Members of French riot police stand guard at the entrance of a cordoned-off area outside a building in the northern Paris suburb of Saint-Denis, on Nov. 19, 2015, where French Police special forces raided an apartment the day before, hunting down those behind the attacks that claimed 129 lives last Friday. Getty Images/Kenzo Tribouillard/AFP

UPDATE: 6:30 a.m. EST -- France's National Assembly has approved extension of the state of emergency in the country for three months in the wake of Friday's Paris attacks, local media Le Monde reported. The bill will now go to the upper house Friday.

UPDATE: 5:50 a.m. EST -- The French prime minister’s office has reportedly stated that Manuel Valls’ comments on the possibility of a chemical weapons attack was “not new information on the status of the threat, just a realistic observation.”

“Middle East experts know that Daesh [Islamic State group ] seeks and uses chemical weapons,” a spokesman told Le Monde, a local newspaper, according to the Guardian. “To not consider this possibility would be a mistake.

Original story:

French Prime Minister Manuel Valls warned Thursday that associates of extremists who targeted France last week could use chemical and biological weapons. Valls' comments came as he announced that Friday’s attacks in Paris were organized in Syria and Belgium.

Valls requested the lower house of parliament to extend the country’s state of emergency to three months in the wake of the Paris attacks and Wednesday’s seven- hour raid in Saint-Denis, targeting Abdelhamid Abaaoud, the alleged mastermind of the carnage. The bill regarding the state of emergency will reportedly go to the upper house Friday. The Islamic State group, also known as ISIS, claimed responsibility for the attacks.

“We must not rule anything out. I say it with all the precautions needed. But we know and bear in mind that there is also a risk of chemical or bacteriological weapons," Valls said while addressing the country’s National Assembly, according to Reuters. "The macabre imagination of the masterminds is limitless."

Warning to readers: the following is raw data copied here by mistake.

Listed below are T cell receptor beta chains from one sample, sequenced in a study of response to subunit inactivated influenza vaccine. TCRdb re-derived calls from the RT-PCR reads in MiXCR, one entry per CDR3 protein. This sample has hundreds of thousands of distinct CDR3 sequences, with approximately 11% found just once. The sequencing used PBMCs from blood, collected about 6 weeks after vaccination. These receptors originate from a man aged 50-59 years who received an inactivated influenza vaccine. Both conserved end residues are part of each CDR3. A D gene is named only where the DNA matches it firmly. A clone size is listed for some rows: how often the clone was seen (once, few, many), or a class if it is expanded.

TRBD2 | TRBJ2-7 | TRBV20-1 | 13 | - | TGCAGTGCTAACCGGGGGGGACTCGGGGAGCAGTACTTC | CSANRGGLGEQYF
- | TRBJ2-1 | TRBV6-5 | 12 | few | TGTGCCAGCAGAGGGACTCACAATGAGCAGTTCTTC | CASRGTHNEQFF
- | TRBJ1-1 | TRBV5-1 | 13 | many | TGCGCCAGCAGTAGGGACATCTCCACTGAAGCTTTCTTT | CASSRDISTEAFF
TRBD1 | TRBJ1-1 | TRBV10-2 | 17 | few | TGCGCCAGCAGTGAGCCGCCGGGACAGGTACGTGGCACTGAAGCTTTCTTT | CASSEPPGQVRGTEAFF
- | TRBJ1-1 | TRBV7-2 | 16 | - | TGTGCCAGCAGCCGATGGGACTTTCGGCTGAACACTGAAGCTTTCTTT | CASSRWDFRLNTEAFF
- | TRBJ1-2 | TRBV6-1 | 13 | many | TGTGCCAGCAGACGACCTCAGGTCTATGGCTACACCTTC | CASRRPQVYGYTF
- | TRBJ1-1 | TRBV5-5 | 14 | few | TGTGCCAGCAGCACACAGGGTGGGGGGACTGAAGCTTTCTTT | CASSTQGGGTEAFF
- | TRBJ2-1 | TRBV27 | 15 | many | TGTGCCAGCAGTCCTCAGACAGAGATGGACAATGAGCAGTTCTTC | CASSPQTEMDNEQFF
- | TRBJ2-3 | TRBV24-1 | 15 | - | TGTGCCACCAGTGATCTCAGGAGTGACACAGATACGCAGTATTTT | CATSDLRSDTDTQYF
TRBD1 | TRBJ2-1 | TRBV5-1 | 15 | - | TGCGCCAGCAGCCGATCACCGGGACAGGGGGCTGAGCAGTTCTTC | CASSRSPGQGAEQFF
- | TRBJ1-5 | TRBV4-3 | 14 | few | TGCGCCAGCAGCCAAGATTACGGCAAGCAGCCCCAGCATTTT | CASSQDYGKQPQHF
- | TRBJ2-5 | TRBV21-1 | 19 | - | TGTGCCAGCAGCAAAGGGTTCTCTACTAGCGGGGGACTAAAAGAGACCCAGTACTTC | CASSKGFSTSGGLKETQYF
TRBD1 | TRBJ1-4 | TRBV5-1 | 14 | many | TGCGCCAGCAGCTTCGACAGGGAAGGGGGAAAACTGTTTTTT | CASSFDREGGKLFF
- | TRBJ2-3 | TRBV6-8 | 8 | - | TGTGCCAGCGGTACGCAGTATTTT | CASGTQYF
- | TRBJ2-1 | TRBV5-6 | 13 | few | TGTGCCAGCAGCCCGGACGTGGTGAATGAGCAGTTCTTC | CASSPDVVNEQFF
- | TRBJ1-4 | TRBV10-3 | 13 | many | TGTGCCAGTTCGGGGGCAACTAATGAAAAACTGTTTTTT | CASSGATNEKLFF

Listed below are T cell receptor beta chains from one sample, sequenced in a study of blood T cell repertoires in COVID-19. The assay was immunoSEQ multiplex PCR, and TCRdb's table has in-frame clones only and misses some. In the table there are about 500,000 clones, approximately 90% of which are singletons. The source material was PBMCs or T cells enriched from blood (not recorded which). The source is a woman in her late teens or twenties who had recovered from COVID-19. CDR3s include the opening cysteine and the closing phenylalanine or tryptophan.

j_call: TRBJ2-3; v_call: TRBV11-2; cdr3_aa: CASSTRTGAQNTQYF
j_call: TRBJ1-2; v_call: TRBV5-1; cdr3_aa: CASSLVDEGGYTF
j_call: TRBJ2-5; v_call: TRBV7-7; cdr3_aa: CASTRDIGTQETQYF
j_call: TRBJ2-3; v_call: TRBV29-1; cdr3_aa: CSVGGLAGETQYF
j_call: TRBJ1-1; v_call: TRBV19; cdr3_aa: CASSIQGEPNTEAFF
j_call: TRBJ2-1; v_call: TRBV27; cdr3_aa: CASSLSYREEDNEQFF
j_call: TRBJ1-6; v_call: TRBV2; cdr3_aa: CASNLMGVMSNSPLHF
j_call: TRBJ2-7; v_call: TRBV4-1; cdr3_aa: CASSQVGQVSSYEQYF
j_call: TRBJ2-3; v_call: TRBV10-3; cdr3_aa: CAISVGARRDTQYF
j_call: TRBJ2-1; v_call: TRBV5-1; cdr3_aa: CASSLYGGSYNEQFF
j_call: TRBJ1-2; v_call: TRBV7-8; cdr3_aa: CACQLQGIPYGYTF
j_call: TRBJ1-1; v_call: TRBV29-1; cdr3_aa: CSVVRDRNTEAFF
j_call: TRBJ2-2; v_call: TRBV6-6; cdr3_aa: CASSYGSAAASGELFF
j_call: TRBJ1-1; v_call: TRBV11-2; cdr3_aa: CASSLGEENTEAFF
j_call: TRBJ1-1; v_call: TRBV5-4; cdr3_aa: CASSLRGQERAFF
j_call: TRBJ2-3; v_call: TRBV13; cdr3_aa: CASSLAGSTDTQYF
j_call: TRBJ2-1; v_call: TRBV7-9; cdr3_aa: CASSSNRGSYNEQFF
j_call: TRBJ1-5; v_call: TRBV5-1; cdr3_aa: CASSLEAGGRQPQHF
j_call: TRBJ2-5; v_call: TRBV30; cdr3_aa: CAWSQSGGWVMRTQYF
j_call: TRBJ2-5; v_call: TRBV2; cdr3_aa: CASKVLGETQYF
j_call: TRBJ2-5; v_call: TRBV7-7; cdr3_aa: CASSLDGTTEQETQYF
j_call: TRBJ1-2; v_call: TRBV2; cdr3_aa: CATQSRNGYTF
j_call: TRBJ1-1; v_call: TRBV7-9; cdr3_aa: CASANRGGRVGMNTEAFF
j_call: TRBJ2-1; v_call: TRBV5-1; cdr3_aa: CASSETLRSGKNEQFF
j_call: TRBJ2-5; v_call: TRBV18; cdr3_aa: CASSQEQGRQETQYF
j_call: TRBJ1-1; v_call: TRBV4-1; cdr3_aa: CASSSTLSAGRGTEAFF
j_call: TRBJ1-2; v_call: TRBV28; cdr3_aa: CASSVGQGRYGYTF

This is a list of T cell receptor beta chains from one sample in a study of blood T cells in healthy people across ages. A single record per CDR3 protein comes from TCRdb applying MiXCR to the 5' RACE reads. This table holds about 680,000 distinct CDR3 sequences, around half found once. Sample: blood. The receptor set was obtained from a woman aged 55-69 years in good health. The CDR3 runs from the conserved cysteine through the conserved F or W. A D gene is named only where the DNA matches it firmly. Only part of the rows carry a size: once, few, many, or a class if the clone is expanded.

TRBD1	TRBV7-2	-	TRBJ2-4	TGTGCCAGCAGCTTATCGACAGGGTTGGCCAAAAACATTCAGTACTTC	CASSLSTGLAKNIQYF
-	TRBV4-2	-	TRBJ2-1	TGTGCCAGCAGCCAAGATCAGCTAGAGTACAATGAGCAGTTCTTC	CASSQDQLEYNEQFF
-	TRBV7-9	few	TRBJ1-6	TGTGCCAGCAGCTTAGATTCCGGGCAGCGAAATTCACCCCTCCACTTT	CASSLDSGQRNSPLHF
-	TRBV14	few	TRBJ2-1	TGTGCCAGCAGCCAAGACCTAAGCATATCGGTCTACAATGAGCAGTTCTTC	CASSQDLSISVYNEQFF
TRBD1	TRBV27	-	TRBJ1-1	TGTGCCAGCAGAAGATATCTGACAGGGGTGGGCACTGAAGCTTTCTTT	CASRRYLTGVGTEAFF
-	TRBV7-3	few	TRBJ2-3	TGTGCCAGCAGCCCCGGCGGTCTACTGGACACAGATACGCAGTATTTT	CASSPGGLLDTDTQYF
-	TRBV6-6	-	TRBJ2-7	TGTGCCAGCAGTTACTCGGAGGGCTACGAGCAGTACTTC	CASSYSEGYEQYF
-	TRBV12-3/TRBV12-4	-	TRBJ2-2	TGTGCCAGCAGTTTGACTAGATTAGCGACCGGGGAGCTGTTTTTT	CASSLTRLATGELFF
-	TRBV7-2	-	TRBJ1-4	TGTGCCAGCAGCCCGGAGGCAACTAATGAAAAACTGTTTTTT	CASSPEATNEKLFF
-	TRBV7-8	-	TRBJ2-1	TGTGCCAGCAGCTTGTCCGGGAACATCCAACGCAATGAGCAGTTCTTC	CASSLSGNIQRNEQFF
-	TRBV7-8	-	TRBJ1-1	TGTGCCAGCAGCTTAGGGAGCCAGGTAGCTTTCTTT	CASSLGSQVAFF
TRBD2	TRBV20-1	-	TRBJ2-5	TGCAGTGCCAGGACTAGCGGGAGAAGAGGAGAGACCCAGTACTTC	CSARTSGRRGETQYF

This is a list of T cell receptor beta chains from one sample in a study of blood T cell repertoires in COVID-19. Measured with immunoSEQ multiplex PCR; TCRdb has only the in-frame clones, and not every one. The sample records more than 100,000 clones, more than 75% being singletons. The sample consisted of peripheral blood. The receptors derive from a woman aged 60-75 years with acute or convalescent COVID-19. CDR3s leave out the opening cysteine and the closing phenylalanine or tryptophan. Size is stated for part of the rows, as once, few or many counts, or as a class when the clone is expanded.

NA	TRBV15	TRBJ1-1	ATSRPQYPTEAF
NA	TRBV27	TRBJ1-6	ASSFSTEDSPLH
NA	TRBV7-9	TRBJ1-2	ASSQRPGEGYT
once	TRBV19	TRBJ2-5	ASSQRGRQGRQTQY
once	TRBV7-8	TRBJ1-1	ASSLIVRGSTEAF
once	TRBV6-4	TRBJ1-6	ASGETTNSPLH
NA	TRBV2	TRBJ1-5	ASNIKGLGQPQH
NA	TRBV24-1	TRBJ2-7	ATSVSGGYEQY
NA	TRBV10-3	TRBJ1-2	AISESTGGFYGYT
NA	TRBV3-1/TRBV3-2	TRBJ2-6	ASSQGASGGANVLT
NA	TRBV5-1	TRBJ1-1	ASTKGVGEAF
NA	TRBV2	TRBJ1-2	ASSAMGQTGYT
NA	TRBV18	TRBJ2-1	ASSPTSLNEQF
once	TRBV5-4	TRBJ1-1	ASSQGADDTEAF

Valls also reportedly said that "terrorism hit France, not because of what it is doing in Iraq and Syria ... but for what it is."

Wednesday's raid resulted in the deaths of two terrorists, including a female suicide bomber who blew herself up during the raid. Authorities identified the woman as Hasna Aitboulahcen, a French-Moroccan national, believed to be Abaaoud's cousin.

Reports also surfaced that Abaaoud was the other terrorist killed during the raid, however, there was no confirmation as of early Thursday.

The French interior ministry and Paris prosecutor's office said Thursday that it remains unclear whether Abaaoud has been killed or is still at large, the Associated Press reported. Paris Prosecutor Francois Molins reportedly said that the identities of the dead are still being investigated, but neither Abaaoud nor another fugitive, Salah Abdeslam, are in custody.

Police arrested seven people during Wednesday's raid that was conducted after officials received information from tapped phone calls, surveillance and tipoffs suggesting that Abaaoud was holed up in an apartment in Saint-Denis.